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If you have a picky eater at home, you know the struggle. It seems like every mealtime is a battle, and getting your child to try new foods is almost impossible. But don’t worry – we’ve got you covered. In this blog post, we will share some of the best books for picky eaters. These books are filled with educational resources, great reframes for parents and fun recipes that will get your child excited about food!
Picky eating is defined as a child’s “refusal to eat certain foods or an avoidance of new foods.” It is considered a normal part of childhood development and usually lasts from ages 2-6. Picky eating is characterized by an unwillingness to eat familiar foods or to try new foods, as well as strong food preferences (Appetite). However, some children may continue to be picky eaters into their teenage years or adulthood.
There are many possible causes of picky eating, though the exact cause is unclear. Some children may be born with a sensitive palate, while others may develop picky eating habits after a negative experience with a particular food, and much feeds in to the normal toddler preference for control. Additionally, some children may be more prone to picky eating if their parents or caregivers are also picky eaters (Nemours).
If you’re the parent of a picky eater, the best thing you can do is be supportive and encouraging in their journey. Being mindful of a child’s wishes and preferences can help you in guiding them through strategic choices. Try not to force your child to eat foods they don’t want to eat, as this may cause them to develop an aversion to that food. Instead, offer a variety of healthy options and let them choose what they want to eat. When providing a non-preferred food be sure to keep portions small, typically 1 teaspoon for children under 6 and 1 tablespoon for older children.
Another important way to be supportive of your picky eater is in watching their emotional response to non-preferred foods and in how you speak about food around your picky eater. Adopt a growth mindset regarding what foods your child accepts, speaking in terms of them still learning what foods or textures they enjoy. When you notice your picky eater getting nervous or upset regarding foods, I find connecting and physical touch a helpful skill. I typically recommend getting on their eye level, setting gentle hands on their shoulders and reminding them that they are safe and do not have to eat the food. Redirect their attention to the other foods, and remind them of the expectations. Guiding them through this will help you experience less stressful meals and they will learn how to better cope with those non-preferred foods.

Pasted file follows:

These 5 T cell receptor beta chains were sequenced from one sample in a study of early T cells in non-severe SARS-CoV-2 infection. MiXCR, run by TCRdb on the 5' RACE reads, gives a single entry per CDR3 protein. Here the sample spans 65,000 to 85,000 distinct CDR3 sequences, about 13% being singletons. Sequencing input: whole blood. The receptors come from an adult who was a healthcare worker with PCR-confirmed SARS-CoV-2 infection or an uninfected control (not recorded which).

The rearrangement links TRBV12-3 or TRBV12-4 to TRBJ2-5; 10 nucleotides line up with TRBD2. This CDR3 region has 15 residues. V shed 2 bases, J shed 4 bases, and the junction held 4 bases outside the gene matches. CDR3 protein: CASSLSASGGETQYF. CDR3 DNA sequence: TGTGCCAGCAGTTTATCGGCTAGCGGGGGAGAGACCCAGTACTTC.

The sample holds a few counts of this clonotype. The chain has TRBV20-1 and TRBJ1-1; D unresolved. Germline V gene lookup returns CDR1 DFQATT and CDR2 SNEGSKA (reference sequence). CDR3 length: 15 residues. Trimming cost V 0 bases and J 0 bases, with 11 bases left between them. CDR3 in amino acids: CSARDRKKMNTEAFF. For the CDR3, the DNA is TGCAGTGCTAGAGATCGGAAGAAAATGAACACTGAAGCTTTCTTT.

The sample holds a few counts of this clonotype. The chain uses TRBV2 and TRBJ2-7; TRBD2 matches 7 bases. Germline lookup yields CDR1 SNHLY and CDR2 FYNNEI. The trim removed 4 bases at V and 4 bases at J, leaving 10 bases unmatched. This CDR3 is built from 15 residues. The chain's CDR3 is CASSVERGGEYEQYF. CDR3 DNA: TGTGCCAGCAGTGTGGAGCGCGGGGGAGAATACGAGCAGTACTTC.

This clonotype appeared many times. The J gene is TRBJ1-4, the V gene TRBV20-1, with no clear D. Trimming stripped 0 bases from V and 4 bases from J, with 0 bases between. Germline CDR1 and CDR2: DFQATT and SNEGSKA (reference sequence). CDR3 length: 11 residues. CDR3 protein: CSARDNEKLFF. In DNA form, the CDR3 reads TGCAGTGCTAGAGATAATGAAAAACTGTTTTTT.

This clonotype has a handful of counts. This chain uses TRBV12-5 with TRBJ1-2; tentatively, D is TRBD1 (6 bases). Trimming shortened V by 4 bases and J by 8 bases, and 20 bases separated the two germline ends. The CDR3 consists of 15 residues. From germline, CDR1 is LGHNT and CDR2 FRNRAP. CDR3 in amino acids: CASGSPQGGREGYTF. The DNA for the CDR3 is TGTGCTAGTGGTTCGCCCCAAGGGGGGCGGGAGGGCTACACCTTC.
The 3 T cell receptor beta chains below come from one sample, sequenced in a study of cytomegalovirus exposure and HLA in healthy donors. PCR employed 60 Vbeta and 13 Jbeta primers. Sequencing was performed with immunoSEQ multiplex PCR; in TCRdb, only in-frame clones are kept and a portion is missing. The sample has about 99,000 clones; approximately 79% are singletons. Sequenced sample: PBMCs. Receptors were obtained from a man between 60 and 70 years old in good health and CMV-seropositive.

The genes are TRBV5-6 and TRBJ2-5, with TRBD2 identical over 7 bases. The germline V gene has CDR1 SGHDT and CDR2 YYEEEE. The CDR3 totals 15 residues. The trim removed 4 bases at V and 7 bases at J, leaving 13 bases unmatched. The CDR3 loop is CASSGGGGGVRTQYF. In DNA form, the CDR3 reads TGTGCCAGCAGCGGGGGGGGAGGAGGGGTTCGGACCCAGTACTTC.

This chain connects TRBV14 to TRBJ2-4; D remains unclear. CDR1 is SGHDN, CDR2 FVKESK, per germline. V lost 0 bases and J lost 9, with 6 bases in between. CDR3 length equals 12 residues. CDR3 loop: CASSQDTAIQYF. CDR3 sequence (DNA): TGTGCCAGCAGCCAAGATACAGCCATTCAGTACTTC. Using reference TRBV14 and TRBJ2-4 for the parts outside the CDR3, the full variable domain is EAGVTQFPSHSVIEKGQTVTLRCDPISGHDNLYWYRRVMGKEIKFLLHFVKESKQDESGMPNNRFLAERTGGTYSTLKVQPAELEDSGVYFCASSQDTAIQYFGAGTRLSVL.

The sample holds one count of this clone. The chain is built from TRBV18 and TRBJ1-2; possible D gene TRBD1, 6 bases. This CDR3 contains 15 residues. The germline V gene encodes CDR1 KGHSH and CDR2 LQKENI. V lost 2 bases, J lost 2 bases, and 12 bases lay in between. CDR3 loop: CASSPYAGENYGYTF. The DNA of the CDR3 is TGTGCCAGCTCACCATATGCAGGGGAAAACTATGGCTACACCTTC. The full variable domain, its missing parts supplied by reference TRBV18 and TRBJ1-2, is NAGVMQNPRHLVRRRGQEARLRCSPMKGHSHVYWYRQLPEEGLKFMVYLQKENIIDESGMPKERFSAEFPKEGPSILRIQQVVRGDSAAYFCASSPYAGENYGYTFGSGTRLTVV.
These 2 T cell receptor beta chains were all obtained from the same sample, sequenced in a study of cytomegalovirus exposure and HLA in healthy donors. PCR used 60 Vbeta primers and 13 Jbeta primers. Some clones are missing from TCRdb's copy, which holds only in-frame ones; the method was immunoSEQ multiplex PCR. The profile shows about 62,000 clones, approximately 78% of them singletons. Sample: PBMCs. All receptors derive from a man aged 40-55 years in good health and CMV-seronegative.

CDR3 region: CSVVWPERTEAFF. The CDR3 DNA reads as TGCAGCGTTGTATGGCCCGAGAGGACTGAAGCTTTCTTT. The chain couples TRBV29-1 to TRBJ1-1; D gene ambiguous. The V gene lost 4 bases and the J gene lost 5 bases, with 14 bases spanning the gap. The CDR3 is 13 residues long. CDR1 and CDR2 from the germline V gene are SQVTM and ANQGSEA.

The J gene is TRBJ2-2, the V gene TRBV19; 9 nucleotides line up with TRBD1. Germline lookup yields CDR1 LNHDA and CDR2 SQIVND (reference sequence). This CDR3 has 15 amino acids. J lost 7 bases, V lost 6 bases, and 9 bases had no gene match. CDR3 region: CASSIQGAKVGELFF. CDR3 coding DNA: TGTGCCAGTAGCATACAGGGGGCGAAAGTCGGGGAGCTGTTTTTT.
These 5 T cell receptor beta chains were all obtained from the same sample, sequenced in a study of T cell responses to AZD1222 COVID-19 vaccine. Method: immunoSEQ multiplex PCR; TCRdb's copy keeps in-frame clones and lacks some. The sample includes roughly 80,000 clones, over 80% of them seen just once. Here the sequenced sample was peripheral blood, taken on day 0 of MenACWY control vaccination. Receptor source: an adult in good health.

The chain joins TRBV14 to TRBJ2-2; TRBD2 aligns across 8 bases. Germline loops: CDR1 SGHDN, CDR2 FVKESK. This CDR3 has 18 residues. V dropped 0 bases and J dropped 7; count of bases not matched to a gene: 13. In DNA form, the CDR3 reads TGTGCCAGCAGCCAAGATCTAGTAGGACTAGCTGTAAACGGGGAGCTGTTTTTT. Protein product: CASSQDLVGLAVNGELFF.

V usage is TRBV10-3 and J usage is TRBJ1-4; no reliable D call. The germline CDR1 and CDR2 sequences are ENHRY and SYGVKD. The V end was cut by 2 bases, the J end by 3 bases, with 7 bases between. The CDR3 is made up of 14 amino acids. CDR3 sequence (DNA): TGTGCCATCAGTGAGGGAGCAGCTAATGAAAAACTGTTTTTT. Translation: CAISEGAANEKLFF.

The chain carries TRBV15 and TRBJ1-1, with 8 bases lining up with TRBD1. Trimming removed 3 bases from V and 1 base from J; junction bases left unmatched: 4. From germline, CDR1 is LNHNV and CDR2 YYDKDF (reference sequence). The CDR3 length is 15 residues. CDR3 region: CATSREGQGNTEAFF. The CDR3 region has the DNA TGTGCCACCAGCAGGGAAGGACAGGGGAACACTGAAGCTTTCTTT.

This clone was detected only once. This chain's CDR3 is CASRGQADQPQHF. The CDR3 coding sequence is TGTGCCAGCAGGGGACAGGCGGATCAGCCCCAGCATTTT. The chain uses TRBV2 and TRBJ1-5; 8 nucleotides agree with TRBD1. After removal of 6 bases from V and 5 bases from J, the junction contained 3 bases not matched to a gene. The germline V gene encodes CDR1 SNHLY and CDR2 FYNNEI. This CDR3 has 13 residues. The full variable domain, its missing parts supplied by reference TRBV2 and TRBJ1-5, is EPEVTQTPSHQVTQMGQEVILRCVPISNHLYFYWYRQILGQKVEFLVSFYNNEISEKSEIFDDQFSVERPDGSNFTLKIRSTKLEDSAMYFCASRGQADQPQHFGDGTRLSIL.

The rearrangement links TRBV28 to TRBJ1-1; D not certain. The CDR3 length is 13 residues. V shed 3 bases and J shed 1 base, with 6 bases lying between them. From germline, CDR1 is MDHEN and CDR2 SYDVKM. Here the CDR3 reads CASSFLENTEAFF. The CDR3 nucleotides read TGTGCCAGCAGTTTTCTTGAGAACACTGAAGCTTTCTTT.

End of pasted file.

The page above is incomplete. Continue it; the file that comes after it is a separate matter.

When you have a picky eater and want to harness their curiosity with foods, this will also decrease their fear which means you can get to a broader palate faster and without pressure. These are fun books about food and eating that allow you to introduce ingredients without them even being on the plate. Plus, reading with your child has so many connection, education and development benefits.
Did you know that children who cook regularly tend to have a healthier overall diet long term? It’s true. Researchers have found that when children take more active roles around food with their parents they consume more fiber and lean protein and less sodium and added sugars – all features of a healthy balanced diet. Here are a few of my favorite cookbooks to use with kiddos.
Supporting your picky eater as a parent involves respectful language, low pressure experiences, and active kitchen time. Many parents want a bigger picture of how and why to follow certain procedures for their picky eaters, and rightfully so. Below, I’m sharing some of my favorite resources for parents navigating picky eating.
If you’re struggling to help your picky eater and want more personalized support than what’s outlined above, grab my ebook bundle which covers picky eating and streamlining family meals, and also includes a private Facebook community. You can also schedule a complementary call with Courtney to learn about more individualized support options, here.